In Proust’s In Search of Lost Time, he tells the story of in his childhood, going to bed while his parents were throwing parties, unable to fall asleep, waiting for his mother to come say good night to him. Sometimes he’d still be awake when she’d come, and she’d give him a madeleine, that sweet cookie becoming the last thing he’d taste before drifting into dreams. So powerful was the memory of those madeleines, that years later, tasting a bit of one, it was as if he were transported back to his bed chamber, sitting with his mother before bed.
I’ve had my own Proustian moments—you probably have, too. Once, someone in the store was wearing my mom’s perfume, the one she’d worn when I was a child. And just then, in moments, I was at someone’s funeral, waiting for my parents, remembering someone who’d died.
The thing about these involuntary memories is that they hit you without warning, when you’re not expecting them or planning for them. For me, last weekend, they came in the form of a new recipe for chicken.
My grandma was a brilliant home cook, so skilled that she baked stacks of cookies for friends every Christmas, finding her food more appreciated than any other offering. She even ventured into catering at one point, creating tall wedding cakes of impressive beauty. She, like many stay-at-home women of the 1950s and 60s, clipped recipes from newspapers, magazines. She hand-wrote suggestions in her cursive penmanship. And when I visited her, she always cooked for me.
Many of her meals were memorable, but there’s one, her barbeque chicken, that especially stands out. It was tender—so tender—and packed with flavor. She served it with white rice, on clear glass plates, while my brother and I sat on her sofa and watched I Love Lucy.
When she died, my family inherited everything she owned, which wasn’t much: old clothes, boxes of newspaper clippings, a few books, photographs. And, importantly, a few card-sized boxes of recipes. They’re like a biography of a life: the clusters of delicious, unhealthy ingredients transforming into low-cholesterol finds as she developed high blood pressure and other problems. I’ve gone through them all, even organized them with neat dividers, but I’ve never found a recipe for her barbeque chicken.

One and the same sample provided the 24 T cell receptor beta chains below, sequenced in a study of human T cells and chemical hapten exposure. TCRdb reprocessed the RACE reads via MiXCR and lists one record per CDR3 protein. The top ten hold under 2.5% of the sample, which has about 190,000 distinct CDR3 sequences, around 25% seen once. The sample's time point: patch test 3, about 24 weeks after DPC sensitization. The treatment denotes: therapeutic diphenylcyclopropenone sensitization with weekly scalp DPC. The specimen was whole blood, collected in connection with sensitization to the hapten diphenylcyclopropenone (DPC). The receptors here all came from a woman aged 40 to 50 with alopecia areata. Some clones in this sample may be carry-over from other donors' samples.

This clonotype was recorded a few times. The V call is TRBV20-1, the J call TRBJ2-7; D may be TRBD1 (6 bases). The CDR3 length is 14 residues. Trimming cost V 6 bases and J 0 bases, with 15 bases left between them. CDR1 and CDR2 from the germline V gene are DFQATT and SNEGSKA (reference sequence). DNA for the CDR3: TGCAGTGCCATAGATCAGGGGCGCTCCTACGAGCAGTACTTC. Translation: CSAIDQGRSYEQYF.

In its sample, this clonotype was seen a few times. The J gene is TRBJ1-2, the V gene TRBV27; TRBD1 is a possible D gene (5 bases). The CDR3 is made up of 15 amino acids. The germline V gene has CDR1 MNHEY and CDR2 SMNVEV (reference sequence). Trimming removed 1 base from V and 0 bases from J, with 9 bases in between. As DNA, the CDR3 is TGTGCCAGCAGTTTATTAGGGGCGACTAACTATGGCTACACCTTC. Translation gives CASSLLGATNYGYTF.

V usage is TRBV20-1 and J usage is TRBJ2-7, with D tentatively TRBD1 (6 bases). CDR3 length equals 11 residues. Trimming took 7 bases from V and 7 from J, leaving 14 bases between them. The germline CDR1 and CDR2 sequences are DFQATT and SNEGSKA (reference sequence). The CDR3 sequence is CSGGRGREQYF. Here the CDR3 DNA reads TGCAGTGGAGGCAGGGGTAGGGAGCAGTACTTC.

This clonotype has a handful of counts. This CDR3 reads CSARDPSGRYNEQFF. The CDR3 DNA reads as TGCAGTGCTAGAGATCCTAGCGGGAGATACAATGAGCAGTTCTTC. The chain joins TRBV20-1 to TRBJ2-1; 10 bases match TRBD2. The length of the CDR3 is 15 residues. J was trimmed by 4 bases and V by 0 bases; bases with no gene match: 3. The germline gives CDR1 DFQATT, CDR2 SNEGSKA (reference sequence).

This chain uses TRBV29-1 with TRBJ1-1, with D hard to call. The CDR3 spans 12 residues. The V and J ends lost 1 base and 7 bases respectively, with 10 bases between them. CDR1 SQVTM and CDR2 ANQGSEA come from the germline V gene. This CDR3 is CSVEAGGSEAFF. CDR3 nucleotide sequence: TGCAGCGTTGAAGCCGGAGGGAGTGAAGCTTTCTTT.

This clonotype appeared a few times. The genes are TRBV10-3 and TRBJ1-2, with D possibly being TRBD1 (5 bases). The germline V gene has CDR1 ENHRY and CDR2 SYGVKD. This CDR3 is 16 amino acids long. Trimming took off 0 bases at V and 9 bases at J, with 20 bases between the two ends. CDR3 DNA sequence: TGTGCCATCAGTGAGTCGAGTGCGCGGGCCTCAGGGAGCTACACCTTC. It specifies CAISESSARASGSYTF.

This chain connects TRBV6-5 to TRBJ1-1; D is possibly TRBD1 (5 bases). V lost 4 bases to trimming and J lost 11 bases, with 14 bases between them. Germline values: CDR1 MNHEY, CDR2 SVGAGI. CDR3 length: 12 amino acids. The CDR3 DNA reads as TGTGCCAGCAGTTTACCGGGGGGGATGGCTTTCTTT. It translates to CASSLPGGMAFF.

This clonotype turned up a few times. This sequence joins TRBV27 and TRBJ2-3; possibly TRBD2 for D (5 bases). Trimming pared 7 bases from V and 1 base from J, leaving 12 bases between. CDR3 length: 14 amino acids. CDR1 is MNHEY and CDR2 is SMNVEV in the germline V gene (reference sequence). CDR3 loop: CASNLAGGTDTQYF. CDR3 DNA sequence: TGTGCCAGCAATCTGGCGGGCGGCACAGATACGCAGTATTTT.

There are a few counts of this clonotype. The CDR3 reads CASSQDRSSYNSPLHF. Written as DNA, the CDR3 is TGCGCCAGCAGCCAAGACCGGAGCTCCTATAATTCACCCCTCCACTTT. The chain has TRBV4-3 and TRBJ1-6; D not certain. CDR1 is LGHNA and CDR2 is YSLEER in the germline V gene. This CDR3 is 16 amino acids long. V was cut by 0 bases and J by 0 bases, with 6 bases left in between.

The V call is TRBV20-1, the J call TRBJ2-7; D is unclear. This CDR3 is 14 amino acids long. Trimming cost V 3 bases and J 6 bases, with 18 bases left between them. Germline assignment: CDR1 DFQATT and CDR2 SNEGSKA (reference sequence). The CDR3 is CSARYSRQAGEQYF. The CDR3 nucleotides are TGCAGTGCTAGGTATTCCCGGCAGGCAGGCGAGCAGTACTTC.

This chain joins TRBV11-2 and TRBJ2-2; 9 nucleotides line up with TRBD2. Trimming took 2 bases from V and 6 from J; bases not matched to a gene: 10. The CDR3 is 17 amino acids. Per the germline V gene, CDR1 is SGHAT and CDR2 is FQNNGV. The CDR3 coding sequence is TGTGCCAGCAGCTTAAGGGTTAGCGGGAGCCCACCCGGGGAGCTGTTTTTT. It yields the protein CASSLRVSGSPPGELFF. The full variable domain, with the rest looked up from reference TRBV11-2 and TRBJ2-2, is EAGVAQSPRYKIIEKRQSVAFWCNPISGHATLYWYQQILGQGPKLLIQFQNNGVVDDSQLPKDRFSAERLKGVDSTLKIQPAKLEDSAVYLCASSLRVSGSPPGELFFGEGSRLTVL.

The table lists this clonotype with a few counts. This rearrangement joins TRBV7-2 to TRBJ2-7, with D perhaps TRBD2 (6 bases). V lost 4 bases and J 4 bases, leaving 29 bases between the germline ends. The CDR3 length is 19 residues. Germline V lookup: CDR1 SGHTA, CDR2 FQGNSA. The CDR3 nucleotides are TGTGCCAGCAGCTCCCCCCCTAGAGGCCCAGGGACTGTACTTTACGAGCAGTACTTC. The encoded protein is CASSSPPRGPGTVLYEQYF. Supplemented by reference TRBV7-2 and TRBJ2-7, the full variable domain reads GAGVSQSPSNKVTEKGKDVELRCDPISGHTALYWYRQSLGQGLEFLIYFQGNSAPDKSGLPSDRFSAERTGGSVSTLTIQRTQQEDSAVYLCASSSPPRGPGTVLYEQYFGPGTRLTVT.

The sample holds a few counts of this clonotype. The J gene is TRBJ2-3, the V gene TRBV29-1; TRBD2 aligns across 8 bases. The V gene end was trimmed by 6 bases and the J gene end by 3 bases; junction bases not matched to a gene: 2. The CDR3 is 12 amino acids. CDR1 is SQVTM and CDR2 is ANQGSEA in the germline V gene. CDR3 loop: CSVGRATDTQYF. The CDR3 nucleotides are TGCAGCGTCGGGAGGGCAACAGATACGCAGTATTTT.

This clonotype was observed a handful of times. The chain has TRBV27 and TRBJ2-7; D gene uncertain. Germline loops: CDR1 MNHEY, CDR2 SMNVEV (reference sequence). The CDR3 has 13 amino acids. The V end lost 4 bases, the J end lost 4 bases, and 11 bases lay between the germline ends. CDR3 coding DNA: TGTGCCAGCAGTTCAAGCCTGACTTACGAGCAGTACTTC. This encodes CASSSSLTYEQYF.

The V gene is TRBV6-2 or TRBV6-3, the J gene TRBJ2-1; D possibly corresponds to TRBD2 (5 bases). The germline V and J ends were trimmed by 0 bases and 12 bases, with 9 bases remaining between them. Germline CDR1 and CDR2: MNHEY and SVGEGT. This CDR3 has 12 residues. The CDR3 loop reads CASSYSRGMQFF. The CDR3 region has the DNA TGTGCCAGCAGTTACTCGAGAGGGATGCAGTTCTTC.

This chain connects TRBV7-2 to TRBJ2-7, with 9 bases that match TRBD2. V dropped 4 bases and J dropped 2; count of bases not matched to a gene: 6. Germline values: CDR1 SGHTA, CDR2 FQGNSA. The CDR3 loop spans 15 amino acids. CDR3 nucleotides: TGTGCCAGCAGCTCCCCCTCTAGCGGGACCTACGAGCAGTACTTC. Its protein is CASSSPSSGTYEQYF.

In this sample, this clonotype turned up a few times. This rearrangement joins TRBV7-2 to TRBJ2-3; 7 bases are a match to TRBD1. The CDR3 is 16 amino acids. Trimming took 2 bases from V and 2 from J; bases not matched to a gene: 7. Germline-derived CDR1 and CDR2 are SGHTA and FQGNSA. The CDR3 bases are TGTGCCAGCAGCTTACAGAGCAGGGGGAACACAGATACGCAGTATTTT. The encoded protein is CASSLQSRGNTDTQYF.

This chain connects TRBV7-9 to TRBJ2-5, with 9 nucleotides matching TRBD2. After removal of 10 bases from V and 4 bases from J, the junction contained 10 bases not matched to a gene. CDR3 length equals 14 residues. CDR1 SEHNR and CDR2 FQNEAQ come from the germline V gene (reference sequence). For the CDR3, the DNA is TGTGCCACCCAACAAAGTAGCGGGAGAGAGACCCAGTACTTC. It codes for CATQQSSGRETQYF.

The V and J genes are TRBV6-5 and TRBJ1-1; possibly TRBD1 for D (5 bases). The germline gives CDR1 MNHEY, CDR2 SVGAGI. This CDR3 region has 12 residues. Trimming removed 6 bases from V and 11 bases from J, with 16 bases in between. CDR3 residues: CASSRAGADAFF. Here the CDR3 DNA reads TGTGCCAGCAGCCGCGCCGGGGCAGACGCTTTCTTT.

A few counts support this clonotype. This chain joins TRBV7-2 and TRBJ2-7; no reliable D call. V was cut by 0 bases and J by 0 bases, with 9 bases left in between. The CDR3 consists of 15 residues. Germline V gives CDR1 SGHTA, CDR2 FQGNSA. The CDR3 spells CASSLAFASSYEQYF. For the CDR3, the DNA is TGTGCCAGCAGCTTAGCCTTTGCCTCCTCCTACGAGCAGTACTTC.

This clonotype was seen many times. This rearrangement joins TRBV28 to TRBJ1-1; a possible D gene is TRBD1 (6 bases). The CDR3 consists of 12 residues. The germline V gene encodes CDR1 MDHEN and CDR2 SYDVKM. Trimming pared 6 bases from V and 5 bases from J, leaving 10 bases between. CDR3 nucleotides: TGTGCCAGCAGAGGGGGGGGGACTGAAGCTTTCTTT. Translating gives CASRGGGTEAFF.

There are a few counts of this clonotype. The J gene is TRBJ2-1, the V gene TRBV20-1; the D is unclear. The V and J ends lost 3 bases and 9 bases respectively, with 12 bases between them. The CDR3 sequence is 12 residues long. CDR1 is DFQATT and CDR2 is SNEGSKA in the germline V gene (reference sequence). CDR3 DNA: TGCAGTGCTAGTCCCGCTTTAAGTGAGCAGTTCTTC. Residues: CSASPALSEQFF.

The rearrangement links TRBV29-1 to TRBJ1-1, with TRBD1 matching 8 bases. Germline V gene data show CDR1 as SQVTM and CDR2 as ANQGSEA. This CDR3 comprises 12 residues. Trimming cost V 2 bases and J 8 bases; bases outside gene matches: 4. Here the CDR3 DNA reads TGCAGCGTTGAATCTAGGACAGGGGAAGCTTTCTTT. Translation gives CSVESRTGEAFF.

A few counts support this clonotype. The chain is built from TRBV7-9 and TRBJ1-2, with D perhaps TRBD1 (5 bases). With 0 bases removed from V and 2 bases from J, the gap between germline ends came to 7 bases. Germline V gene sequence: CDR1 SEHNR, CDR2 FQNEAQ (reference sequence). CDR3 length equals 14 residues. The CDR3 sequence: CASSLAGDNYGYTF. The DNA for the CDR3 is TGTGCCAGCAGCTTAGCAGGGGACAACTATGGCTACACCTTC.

Until. Last week, I was reading online about the Next Food Network Star contestants, and on Kelsey Nixon’s website, Kelsey’s Kitchen, I spotted a four-ingredient recipe for “Coke Chicken.” The directions couldn’t be simpler: dump these four ingredients (Coke, chicken, BBQ sauce, ketchup) into a slow cooker, and put it on medium heat for 3 to 5 hours. That’s it. Always inspired by the easy, I decided to try it.
While the ingredients baked in the crock pot, I started to notice something wafting into the upstairs hallway: it was the smell of my grandma’s house, it was her barbeque chicken, I was on the sofa watching TV and she was bringing me a clear glass plate.
I know this isn’t her recipe. For one, she didn’t have a crock pot. For two, she didn’t cook with Coca-Cola. Nonetheless, this easy, easy, could-not-be-simpler, impossible-to-mess-up chicken is the spitting image, I’d swear up and down, of my grandma’s dish. Eating it Saturday night was like eating with my grandma, which, when I think about it, was a remarkable gift.
from Kelsey’s Kitchen
Four boneless, skinless chicken breasts
20 ounces Coke
1 cup barbeque saue
1/2 cup ketchup
(As promised:) Dump the ingredients into the slow cooker, and cook it for 3 to 5 hours.